L’Université de Nottingham est une université de réputation internationale évaluée parmi les 30 meilleures en Europe et dans le top un pour cent au niveau mondial. L’université compte 4 campus en Grande-Bretagne et en comptant ceux de Malaisie et de Chine, plus de 43 000 étudiants fréquentent cette institution.
Développer et gérer l’environnement de l’université de façon à respecter les principes du développement durable est au cœur des valeurs de l’institution.
En septembre 2014, l’Université de Nottingham a complété avec succès son projet de remplacer son système d’éclairage extérieur avec lampes à vapeur de sodium à basse pression par un éclairage DEL. Le projet de modernisation a été réalisé par une firme spécialisée dans la modernisation des systèmes d’éclairage et ainsi, plusieurs composants de l’ancien système ont pu être préservés.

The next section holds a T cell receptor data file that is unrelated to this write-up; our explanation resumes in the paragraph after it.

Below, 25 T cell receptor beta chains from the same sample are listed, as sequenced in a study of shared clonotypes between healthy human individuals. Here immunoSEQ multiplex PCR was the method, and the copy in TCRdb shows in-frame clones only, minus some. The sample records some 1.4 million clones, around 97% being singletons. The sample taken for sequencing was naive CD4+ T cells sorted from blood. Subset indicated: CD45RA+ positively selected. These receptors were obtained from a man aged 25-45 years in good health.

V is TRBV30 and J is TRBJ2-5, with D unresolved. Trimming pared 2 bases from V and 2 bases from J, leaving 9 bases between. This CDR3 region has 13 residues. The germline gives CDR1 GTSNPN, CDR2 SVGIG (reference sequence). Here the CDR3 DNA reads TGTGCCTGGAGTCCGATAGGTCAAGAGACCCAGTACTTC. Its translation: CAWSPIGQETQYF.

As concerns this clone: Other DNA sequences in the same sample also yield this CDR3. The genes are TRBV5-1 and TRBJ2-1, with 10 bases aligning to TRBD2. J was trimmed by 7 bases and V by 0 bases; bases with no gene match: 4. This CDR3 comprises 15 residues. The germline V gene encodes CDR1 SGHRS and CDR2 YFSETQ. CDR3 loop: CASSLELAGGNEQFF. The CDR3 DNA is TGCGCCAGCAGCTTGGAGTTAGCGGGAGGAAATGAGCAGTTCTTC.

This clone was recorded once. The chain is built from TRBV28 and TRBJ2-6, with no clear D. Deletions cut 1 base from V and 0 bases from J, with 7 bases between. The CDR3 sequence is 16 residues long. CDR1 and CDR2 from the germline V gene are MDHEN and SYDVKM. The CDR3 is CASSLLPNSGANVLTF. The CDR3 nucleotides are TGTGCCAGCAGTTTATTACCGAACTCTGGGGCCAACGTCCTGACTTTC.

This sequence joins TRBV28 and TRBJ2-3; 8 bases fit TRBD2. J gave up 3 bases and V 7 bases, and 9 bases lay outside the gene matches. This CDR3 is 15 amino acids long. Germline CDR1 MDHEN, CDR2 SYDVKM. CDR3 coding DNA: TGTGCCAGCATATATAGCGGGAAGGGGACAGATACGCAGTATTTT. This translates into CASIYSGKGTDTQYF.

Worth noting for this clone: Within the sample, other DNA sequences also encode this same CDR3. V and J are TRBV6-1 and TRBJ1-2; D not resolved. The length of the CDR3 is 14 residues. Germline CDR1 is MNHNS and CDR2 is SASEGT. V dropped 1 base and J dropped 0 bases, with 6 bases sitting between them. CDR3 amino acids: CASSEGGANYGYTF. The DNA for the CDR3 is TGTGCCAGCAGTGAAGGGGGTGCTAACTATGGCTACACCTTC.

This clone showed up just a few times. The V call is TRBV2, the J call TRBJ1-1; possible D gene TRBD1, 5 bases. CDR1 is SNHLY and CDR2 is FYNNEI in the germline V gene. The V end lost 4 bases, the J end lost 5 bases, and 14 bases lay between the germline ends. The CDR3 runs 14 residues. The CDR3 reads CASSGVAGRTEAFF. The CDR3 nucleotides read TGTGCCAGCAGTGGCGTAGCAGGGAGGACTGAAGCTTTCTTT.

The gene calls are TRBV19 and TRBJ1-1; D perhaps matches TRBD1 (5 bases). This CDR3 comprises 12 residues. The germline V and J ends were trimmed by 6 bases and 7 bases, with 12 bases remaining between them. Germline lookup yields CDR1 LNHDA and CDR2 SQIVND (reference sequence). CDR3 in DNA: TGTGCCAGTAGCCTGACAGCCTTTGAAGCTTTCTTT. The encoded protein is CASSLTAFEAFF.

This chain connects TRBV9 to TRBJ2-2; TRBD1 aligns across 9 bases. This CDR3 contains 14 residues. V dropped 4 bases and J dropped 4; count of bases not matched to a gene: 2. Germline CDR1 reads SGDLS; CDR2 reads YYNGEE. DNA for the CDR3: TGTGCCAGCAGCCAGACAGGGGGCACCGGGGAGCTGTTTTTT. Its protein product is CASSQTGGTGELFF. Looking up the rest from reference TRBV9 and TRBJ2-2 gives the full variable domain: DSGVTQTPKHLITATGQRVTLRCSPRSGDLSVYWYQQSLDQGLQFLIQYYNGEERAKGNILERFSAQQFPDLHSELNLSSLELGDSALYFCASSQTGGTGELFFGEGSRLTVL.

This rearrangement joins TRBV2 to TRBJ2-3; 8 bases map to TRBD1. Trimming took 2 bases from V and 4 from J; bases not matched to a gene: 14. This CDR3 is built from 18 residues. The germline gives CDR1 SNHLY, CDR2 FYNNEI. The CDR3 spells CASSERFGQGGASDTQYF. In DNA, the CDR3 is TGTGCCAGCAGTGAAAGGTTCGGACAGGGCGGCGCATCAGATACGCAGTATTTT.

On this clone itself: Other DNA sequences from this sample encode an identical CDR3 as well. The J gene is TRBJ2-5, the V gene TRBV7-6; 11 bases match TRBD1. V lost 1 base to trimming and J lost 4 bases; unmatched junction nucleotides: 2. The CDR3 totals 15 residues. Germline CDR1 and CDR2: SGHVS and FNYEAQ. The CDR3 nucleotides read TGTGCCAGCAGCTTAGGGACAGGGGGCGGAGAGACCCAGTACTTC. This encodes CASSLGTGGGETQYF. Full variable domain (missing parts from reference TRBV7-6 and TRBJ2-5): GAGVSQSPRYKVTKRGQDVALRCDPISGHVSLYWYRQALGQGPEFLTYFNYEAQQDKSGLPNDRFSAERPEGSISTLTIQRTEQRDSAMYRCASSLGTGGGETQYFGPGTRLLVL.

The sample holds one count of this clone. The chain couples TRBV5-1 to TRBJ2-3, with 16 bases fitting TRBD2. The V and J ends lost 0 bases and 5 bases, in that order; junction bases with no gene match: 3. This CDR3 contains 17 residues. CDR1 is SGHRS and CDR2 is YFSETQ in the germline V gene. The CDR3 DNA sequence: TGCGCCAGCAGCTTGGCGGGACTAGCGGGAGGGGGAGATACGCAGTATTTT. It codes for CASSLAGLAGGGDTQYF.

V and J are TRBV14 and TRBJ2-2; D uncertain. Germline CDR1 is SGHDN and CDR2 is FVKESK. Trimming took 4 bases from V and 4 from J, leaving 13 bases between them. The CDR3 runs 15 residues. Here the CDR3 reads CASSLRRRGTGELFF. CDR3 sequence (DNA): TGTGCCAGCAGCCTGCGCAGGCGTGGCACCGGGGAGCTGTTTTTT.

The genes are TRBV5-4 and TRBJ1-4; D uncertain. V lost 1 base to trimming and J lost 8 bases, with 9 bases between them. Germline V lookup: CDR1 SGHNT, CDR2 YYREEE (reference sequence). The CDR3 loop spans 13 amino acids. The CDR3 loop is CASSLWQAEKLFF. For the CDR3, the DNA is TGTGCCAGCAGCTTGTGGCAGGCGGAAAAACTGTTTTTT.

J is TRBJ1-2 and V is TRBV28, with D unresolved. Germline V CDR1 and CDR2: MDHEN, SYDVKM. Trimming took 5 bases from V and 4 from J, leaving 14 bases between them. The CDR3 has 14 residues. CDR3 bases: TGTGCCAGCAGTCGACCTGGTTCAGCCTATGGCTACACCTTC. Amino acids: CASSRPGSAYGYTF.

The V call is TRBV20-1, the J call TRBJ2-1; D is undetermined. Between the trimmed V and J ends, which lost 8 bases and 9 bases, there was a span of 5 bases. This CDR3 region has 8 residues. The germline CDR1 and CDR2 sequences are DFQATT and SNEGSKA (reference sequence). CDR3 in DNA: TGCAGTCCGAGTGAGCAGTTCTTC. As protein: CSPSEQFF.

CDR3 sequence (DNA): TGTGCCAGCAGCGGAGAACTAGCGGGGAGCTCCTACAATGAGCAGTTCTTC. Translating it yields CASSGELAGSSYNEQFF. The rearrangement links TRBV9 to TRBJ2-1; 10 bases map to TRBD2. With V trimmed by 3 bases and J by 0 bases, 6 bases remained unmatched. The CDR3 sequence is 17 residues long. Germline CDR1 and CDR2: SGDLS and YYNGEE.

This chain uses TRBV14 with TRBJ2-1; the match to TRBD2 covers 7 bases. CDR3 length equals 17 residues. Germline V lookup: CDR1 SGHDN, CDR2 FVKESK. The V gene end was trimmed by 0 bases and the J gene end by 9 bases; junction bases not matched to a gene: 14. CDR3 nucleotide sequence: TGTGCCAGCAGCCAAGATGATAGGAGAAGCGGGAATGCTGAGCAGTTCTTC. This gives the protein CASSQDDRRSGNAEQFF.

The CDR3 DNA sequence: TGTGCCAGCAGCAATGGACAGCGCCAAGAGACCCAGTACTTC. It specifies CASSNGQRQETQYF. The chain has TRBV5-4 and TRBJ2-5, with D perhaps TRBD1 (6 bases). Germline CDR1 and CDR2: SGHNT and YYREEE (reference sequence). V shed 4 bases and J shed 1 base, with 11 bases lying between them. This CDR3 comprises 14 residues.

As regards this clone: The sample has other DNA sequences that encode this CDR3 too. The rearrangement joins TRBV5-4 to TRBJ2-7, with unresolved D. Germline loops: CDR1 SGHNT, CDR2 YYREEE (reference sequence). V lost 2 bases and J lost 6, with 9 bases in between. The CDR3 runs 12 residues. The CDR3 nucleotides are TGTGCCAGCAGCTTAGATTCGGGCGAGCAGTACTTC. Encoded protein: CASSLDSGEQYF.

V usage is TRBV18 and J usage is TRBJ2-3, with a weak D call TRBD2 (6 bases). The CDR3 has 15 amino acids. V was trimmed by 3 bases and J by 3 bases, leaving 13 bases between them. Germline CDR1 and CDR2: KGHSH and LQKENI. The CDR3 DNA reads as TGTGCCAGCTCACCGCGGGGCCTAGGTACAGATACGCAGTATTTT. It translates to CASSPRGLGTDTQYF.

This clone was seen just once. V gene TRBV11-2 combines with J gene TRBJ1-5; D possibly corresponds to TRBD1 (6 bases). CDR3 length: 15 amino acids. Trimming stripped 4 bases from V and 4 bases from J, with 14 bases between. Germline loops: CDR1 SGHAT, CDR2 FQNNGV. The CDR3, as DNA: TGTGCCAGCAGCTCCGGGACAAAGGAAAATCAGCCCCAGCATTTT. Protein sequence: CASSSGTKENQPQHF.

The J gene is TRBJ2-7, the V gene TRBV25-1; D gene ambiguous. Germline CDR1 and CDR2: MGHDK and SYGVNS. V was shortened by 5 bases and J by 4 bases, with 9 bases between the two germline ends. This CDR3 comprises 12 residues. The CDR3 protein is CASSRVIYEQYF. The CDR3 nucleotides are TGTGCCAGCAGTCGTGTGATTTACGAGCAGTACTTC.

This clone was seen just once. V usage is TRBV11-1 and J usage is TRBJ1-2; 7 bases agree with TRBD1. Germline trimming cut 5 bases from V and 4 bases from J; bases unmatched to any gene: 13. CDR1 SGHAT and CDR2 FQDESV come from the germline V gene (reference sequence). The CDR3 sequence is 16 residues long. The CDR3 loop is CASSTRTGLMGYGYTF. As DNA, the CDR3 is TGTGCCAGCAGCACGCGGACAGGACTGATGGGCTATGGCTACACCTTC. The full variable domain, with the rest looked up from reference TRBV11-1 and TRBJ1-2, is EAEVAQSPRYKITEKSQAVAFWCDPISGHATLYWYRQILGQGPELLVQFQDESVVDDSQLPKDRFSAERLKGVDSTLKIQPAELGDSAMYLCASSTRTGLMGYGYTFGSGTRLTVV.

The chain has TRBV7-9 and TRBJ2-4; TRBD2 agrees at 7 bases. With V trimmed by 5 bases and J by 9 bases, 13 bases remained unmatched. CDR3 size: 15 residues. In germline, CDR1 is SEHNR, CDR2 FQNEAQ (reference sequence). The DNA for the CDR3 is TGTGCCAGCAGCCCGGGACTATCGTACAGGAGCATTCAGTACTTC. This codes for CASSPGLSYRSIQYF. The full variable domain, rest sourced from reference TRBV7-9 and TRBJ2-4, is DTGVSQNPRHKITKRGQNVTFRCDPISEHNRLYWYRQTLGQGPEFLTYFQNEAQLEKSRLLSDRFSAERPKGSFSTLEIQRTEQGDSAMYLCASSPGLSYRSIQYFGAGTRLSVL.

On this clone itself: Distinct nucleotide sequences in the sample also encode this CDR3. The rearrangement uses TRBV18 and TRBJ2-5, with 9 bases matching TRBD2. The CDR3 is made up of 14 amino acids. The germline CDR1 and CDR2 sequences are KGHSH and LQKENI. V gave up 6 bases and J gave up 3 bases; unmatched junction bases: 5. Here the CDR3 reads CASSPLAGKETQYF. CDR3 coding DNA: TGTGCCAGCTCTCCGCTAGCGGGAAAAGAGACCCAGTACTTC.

Les buts poursuivis par cette modernisation étaient d’avoir un système d’éclairage DEL qui participerait à la réduction des coûts énergétiques et ceux d’entretien. On voulait également améliorer la sécurité des piétons par un éclairage mieux conçu pour les différents sentiers et autres voies circulables sans sacrifier l’esthétisme des lieux. On s’est assuré aussi d’avoir accès aux futurs produits DEL qui seront développés et servir d’exemple aux autres projets de modernisation d’éclairage à venir sur les campus de l’université.
The University of Nottingham is a world-class university ranked in the UK and European top 30 and features in the top one per cent of all universities worldwide. It has four UK campuses in and around Nottingham that together with those in Malaysia and China host in excess of 43,000 students.